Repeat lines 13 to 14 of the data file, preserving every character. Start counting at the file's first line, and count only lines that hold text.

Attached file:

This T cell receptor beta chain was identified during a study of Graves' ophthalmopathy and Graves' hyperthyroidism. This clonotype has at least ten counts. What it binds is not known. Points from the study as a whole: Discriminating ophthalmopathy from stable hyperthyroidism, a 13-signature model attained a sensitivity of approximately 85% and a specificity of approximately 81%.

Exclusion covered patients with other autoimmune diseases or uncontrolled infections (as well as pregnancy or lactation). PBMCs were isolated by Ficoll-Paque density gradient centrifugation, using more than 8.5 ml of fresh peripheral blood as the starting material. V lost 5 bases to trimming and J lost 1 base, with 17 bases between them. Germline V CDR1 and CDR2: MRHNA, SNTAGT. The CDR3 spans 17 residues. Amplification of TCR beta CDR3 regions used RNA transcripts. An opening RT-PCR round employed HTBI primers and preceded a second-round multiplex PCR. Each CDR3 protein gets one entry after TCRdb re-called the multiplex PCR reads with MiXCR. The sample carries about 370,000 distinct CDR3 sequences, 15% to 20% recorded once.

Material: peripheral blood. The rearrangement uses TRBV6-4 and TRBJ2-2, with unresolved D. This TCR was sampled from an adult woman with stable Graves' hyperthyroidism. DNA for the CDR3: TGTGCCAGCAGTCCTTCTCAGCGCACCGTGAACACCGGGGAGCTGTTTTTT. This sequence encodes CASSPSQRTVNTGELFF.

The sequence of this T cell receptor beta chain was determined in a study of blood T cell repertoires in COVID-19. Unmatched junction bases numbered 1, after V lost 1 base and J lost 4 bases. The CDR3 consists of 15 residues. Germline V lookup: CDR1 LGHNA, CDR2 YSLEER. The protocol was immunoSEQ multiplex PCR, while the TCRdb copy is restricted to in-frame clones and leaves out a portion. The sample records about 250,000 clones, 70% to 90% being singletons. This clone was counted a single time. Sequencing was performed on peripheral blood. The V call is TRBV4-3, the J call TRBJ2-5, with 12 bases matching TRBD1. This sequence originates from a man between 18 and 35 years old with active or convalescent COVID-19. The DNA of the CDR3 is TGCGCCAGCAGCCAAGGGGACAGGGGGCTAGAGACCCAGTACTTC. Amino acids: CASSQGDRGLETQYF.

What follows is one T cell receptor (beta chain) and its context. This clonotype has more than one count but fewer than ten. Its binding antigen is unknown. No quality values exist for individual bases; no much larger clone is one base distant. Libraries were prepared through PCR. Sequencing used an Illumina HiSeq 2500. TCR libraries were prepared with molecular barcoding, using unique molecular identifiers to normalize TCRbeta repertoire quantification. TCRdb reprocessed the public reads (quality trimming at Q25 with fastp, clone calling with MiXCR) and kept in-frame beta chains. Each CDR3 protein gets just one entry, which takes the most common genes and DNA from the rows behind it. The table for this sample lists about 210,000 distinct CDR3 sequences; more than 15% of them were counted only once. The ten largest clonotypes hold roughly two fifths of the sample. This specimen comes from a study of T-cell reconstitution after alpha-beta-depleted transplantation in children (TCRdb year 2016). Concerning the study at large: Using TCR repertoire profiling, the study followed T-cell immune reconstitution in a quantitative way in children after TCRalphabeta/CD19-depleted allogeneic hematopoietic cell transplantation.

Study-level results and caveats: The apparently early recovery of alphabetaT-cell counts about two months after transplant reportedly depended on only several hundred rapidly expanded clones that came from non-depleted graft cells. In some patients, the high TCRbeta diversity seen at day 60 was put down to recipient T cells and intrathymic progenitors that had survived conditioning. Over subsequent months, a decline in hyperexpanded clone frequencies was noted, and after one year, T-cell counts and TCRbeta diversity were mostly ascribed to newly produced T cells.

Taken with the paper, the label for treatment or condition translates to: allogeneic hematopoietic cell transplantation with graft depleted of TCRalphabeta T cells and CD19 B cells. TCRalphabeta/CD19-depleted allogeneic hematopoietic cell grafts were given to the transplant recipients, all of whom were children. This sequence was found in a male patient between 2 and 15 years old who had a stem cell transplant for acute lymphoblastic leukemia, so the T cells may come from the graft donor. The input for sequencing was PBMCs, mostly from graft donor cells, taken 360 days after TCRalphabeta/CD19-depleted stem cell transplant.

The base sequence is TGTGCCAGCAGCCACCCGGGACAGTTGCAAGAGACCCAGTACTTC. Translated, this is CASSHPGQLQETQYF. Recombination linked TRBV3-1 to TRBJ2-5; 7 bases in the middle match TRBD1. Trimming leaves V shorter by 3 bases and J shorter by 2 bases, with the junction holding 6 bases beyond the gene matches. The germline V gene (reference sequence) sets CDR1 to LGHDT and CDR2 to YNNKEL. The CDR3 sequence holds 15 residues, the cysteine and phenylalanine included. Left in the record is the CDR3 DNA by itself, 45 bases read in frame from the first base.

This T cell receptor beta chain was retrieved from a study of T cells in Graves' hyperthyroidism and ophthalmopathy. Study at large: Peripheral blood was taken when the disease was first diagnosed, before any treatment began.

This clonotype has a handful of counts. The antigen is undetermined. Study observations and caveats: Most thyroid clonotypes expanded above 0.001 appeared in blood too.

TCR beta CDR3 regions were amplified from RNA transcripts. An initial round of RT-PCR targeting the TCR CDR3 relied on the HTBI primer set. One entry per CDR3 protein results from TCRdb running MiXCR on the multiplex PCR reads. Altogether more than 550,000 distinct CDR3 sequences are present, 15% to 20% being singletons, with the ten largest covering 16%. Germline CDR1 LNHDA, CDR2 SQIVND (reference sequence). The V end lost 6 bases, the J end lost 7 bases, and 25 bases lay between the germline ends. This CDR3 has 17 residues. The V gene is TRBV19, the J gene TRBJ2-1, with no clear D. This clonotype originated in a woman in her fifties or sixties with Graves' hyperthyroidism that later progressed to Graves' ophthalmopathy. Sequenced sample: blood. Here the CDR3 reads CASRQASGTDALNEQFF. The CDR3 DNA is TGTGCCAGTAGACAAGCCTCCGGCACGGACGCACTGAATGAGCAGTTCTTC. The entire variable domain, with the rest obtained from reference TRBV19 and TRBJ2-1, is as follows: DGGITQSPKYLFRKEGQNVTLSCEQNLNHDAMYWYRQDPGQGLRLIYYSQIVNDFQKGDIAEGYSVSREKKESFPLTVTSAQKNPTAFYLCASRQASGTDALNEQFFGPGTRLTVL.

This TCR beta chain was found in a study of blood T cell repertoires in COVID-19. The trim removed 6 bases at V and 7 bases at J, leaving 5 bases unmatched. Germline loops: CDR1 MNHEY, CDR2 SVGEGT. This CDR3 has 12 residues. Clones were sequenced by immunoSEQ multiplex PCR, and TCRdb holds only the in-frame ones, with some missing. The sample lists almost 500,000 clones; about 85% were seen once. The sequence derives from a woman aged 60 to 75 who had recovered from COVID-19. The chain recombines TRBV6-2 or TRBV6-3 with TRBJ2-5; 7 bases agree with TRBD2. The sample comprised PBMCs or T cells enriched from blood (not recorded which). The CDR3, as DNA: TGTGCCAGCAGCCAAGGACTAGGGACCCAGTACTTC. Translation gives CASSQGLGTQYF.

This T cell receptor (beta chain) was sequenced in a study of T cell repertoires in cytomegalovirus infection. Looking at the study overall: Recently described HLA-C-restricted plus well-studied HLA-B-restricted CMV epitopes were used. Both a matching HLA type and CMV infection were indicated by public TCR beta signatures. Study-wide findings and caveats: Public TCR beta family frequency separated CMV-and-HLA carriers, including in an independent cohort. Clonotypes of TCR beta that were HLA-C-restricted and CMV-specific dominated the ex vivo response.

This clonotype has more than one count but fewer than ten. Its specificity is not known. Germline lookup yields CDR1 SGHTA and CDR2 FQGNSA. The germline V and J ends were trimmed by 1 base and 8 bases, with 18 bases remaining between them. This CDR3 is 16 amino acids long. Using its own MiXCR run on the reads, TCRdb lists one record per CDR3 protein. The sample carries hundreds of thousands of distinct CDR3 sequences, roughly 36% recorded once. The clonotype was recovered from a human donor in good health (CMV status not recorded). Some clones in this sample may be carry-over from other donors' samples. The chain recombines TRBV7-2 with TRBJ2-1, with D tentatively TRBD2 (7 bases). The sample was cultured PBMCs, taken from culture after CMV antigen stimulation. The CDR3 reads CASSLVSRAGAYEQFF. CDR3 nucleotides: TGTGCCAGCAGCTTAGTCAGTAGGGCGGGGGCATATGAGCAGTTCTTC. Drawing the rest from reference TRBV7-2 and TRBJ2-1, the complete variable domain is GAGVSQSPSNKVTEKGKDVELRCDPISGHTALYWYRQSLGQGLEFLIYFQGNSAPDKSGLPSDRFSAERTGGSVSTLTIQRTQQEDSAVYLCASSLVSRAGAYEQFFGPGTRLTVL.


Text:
This T cell receptor (beta chain) was sequenced in a study of T cell repertoires in cytomegalovirus infection. Looking at the study overall: Recently described HLA-C-restricted plus well-studied HLA-B-restricted CMV epitopes were used. Both a matching HLA type and CMV infection were indicated by public TCR beta signatures. Study-wide findings and caveats: Public TCR beta family frequency separated CMV-and-HLA carriers, including in an independent cohort. Clonotypes of TCR beta that were HLA-C-restricted and CMV-specific dominated the ex vivo response.

This clonotype has more than one count but fewer than ten. Its specificity is not known. Germline lookup yields CDR1 SGHTA and CDR2 FQGNSA. The germline V and J ends were trimmed by 1 base and 8 bases, with 18 bases remaining between them. This CDR3 is 16 amino acids long. Using its own MiXCR run on the reads, TCRdb lists one record per CDR3 protein. The sample carries hundreds of thousands of distinct CDR3 sequences, roughly 36% recorded once. The clonotype was recovered from a human donor in good health (CMV status not recorded). Some clones in this sample may be carry-over from other donors' samples. The chain recombines TRBV7-2 with TRBJ2-1, with D tentatively TRBD2 (7 bases). The sample was cultured PBMCs, taken from culture after CMV antigen stimulation. The CDR3 reads CASSLVSRAGAYEQFF. CDR3 nucleotides: TGTGCCAGCAGCTTAGTCAGTAGGGCGGGGGCATATGAGCAGTTCTTC. Drawing the rest from reference TRBV7-2 and TRBJ2-1, the complete variable domain is GAGVSQSPSNKVTEKGKDVELRCDPISGHTALYWYRQSLGQGLEFLIYFQGNSAPDKSGLPSDRFSAERTGGSVSTLTIQRTQQEDSAVYLCASSLVSRAGAYEQFFGPGTRLTVL.